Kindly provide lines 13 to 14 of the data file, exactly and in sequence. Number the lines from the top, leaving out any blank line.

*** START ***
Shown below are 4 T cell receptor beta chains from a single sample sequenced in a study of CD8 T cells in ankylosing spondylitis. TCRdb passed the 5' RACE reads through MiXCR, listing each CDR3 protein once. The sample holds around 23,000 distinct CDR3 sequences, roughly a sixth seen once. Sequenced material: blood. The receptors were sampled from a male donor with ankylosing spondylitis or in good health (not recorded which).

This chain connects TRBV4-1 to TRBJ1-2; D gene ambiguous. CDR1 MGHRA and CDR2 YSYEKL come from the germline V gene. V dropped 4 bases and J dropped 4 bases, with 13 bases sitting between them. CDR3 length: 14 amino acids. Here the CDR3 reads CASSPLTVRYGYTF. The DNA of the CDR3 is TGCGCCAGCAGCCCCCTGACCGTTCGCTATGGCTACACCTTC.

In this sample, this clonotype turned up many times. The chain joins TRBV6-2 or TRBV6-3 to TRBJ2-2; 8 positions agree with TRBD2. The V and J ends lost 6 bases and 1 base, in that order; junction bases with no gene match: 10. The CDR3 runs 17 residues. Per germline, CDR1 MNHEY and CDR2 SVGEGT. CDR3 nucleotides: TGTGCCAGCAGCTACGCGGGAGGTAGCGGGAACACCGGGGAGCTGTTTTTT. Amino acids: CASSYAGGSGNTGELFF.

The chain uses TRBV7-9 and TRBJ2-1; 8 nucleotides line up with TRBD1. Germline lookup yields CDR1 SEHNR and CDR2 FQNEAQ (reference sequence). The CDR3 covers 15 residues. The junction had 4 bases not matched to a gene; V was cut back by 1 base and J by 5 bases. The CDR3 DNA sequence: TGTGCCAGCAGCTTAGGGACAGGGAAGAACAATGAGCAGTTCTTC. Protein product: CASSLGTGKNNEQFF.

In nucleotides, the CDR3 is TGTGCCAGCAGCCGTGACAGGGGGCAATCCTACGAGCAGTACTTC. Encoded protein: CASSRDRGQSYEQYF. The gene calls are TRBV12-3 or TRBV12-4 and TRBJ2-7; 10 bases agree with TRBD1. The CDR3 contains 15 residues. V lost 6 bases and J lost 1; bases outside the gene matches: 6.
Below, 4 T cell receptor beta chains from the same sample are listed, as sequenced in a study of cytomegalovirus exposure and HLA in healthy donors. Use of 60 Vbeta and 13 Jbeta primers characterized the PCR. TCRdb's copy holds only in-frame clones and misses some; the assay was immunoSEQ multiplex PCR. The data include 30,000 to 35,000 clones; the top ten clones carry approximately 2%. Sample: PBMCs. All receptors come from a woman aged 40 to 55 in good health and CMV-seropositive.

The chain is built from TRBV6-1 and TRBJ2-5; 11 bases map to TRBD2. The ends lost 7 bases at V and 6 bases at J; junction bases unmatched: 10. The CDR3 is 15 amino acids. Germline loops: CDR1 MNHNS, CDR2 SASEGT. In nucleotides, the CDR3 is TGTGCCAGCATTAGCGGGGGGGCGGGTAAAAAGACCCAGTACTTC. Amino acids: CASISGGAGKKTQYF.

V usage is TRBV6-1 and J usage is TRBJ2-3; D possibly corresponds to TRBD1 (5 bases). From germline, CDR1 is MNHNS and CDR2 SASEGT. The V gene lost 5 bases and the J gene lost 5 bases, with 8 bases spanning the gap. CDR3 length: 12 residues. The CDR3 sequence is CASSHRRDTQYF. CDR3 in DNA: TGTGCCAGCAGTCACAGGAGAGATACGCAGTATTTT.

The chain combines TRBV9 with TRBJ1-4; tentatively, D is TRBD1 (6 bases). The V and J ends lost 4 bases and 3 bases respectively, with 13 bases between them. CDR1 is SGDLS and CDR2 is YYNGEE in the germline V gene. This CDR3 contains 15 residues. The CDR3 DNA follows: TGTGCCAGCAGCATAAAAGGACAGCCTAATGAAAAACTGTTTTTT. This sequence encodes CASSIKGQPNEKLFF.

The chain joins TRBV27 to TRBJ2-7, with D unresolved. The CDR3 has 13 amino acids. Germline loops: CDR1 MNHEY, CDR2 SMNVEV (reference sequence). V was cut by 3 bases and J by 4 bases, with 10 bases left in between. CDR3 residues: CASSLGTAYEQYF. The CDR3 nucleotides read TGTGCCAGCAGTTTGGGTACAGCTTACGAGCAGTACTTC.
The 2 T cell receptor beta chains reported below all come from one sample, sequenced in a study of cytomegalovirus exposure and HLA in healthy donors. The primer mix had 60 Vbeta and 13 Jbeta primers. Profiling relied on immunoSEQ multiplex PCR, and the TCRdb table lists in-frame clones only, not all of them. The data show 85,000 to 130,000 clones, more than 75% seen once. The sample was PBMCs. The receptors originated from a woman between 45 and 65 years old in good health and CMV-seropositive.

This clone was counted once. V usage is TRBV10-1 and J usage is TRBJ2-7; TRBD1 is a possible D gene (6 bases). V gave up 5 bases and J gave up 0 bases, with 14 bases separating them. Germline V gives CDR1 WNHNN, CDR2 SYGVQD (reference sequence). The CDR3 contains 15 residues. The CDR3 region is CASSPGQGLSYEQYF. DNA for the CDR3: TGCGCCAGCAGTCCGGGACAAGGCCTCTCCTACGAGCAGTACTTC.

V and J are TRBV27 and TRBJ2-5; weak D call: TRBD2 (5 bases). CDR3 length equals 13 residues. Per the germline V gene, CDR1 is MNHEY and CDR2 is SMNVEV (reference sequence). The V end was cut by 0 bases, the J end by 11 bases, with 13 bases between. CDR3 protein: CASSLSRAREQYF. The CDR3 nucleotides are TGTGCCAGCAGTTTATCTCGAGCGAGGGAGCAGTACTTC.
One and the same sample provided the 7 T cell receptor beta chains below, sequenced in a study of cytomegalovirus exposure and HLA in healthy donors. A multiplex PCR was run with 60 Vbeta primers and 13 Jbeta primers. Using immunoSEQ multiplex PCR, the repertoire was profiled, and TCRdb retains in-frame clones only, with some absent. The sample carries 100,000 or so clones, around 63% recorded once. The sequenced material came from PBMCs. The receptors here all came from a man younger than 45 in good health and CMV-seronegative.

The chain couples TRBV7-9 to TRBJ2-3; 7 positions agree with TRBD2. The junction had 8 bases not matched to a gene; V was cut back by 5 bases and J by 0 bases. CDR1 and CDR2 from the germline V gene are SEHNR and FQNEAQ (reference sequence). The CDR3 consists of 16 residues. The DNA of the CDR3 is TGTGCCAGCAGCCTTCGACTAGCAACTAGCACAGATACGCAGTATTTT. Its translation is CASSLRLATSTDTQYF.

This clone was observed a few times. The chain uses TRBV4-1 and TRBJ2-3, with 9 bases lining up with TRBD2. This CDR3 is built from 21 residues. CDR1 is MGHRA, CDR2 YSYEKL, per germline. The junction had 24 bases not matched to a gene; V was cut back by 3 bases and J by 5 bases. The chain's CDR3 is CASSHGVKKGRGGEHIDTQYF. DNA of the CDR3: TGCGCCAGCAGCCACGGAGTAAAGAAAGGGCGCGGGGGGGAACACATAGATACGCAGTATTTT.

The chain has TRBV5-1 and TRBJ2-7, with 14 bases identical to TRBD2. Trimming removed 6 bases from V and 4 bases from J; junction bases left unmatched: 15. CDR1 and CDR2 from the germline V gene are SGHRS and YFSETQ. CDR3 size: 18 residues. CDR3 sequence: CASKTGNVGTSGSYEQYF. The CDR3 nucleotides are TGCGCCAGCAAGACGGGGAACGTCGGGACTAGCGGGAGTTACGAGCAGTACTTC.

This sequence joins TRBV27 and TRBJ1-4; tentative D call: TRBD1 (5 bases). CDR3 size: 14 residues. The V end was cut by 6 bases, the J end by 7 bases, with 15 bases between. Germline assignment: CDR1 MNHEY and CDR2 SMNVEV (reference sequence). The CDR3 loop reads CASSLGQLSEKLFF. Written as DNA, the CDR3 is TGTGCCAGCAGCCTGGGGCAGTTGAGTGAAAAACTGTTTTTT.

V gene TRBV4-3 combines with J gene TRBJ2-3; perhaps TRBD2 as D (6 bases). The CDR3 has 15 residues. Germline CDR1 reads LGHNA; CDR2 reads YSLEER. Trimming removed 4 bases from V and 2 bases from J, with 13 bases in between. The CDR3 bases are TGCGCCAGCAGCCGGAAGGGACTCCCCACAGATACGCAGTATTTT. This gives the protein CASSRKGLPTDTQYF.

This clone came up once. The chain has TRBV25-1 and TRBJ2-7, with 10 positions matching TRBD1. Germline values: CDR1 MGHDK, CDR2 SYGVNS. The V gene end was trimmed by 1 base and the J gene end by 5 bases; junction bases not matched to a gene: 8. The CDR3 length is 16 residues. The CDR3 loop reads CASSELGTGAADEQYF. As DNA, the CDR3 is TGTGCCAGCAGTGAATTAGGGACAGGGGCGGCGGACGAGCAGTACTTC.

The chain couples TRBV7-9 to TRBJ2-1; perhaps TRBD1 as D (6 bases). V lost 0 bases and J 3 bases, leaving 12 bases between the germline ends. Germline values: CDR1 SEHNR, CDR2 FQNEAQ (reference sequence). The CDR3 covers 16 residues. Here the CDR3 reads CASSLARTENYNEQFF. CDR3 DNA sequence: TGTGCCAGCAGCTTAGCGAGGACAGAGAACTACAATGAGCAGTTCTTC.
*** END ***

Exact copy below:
V and J are TRBV27 and TRBJ2-5; weak D call: TRBD2 (5 bases). CDR3 length equals 13 residues. Per the germline V gene, CDR1 is MNHEY and CDR2 is SMNVEV (reference sequence). The V end was cut by 0 bases, the J end by 11 bases, with 13 bases between. CDR3 protein: CASSLSRAREQYF. The CDR3 nucleotides are TGTGCCAGCAGTTTATCTCGAGCGAGGGAGCAGTACTTC.
One and the same sample provided the 7 T cell receptor beta chains below, sequenced in a study of cytomegalovirus exposure and HLA in healthy donors. A multiplex PCR was run with 60 Vbeta primers and 13 Jbeta primers. Using immunoSEQ multiplex PCR, the repertoire was profiled, and TCRdb retains in-frame clones only, with some absent. The sample carries 100,000 or so clones, around 63% recorded once. The sequenced material came from PBMCs. The receptors here all came from a man younger than 45 in good health and CMV-seronegative.